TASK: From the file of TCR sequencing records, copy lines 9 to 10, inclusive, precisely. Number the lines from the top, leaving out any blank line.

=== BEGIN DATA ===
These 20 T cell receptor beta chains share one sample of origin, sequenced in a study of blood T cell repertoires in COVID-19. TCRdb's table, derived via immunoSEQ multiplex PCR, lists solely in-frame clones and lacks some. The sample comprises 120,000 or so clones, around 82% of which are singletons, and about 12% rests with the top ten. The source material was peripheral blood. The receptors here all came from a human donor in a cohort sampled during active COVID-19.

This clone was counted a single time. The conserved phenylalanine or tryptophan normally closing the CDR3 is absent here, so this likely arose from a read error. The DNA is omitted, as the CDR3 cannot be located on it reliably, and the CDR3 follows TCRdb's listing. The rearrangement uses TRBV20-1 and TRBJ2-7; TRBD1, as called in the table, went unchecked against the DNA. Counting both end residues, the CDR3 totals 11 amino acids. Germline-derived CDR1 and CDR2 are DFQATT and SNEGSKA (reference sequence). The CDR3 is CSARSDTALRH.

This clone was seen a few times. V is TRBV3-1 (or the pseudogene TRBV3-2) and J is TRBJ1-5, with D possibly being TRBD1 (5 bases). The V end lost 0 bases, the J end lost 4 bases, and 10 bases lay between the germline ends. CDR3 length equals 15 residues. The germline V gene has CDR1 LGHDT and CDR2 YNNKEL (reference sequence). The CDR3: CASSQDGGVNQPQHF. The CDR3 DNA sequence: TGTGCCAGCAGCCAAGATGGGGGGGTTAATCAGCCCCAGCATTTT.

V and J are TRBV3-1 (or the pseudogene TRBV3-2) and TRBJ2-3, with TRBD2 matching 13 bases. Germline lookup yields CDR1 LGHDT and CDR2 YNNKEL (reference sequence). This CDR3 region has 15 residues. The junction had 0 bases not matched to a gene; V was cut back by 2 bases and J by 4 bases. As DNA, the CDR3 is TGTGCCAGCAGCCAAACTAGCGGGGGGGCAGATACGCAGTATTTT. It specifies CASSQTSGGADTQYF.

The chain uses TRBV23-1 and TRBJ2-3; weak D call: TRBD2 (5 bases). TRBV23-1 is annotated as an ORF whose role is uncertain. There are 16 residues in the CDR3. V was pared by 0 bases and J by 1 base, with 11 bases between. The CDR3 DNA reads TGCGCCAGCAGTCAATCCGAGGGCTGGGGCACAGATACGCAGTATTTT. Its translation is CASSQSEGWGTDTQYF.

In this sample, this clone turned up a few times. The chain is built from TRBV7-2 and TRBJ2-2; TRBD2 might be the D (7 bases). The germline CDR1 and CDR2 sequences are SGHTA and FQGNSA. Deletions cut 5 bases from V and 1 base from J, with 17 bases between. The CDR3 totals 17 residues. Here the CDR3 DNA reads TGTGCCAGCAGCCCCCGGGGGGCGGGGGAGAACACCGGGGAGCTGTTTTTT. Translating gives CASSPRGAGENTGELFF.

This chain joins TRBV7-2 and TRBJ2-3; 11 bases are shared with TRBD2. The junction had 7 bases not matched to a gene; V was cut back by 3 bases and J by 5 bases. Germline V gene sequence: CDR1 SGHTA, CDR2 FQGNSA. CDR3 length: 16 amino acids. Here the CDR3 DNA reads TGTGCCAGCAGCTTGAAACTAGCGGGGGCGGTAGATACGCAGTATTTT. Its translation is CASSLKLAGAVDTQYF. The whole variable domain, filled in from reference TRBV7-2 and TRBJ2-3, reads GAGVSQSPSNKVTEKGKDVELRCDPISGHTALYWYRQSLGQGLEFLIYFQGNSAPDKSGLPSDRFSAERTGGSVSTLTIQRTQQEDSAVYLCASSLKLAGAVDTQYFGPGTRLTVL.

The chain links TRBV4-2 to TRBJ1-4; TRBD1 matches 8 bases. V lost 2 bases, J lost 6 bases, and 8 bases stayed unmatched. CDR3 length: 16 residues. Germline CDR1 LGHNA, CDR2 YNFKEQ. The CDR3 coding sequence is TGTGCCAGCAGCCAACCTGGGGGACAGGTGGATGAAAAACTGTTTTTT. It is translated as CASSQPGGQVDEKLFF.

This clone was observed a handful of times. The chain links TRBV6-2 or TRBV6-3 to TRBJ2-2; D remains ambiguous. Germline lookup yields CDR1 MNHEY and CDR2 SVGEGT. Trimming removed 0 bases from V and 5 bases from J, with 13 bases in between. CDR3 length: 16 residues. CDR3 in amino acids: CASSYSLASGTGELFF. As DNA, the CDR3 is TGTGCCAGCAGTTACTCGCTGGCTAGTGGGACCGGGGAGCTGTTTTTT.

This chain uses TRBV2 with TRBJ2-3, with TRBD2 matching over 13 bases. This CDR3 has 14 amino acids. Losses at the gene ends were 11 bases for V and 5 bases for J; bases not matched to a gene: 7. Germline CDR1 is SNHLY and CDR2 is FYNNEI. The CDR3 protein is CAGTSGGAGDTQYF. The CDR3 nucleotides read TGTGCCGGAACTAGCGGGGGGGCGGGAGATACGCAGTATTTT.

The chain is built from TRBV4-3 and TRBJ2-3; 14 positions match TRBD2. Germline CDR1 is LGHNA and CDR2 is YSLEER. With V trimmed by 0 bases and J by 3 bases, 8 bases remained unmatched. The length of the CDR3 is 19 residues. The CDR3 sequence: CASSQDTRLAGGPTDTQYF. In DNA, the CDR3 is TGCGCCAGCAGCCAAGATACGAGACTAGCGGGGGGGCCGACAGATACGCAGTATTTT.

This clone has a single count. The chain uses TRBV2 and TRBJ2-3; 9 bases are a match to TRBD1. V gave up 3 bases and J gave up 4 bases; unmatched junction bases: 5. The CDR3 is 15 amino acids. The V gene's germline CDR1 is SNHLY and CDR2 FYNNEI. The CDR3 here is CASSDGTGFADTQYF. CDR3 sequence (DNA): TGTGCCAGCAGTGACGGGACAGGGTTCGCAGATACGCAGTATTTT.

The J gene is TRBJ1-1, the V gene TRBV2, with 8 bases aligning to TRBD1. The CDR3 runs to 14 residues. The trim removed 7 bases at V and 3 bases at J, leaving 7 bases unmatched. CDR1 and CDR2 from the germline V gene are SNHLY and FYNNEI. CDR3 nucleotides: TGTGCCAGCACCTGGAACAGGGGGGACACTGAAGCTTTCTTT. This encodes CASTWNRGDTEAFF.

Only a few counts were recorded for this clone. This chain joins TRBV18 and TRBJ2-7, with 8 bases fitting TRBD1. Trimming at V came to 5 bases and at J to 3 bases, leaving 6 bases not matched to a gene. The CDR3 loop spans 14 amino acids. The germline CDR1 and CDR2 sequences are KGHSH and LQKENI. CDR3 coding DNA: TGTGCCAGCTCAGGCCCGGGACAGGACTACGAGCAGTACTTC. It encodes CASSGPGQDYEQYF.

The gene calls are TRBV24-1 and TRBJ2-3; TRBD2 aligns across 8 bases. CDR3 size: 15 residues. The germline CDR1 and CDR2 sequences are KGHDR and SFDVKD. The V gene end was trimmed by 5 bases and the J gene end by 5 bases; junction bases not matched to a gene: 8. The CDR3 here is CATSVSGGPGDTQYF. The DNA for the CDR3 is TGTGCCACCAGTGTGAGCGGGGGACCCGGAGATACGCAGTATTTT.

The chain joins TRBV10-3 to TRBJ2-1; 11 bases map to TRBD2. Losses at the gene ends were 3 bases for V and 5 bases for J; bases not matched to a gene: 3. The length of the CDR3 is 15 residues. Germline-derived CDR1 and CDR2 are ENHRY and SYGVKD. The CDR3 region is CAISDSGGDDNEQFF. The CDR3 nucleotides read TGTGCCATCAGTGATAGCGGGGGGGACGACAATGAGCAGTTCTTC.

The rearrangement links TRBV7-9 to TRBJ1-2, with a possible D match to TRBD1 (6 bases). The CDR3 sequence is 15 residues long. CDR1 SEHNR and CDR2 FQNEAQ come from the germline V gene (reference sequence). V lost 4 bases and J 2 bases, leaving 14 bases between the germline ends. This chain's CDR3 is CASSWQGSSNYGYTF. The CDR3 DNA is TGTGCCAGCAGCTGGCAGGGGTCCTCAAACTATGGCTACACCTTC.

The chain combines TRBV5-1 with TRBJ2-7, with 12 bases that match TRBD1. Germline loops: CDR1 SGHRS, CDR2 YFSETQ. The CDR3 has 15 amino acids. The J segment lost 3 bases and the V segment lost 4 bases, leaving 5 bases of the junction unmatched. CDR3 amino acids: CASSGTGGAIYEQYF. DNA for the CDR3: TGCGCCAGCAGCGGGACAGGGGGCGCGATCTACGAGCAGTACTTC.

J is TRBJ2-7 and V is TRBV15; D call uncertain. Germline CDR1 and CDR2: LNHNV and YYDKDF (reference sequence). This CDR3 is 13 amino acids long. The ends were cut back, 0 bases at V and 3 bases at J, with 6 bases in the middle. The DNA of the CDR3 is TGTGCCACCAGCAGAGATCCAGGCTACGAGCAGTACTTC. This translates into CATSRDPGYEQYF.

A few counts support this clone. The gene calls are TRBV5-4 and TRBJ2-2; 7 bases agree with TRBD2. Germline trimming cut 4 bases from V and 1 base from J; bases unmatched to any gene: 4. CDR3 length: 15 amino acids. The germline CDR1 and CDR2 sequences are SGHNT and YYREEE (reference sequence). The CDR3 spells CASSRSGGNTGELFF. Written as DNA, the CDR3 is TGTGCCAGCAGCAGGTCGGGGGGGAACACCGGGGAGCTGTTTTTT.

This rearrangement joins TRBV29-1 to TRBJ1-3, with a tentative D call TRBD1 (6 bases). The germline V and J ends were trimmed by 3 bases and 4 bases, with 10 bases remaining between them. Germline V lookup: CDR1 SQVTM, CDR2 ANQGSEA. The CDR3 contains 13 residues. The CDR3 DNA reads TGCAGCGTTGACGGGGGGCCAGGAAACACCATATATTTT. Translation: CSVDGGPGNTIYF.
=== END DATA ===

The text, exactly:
This clone was observed a handful of times. The chain links TRBV6-2 or TRBV6-3 to TRBJ2-2; D remains ambiguous. Germline lookup yields CDR1 MNHEY and CDR2 SVGEGT. Trimming removed 0 bases from V and 5 bases from J, with 13 bases in between. CDR3 length: 16 residues. CDR3 in amino acids: CASSYSLASGTGELFF. As DNA, the CDR3 is TGTGCCAGCAGTTACTCGCTGGCTAGTGGGACCGGGGAGCTGTTTTTT.

This chain uses TRBV2 with TRBJ2-3, with TRBD2 matching over 13 bases. This CDR3 has 14 amino acids. Losses at the gene ends were 11 bases for V and 5 bases for J; bases not matched to a gene: 7. Germline CDR1 is SNHLY and CDR2 is FYNNEI. The CDR3 protein is CAGTSGGAGDTQYF. The CDR3 nucleotides read TGTGCCGGAACTAGCGGGGGGGCGGGAGATACGCAGTATTTT.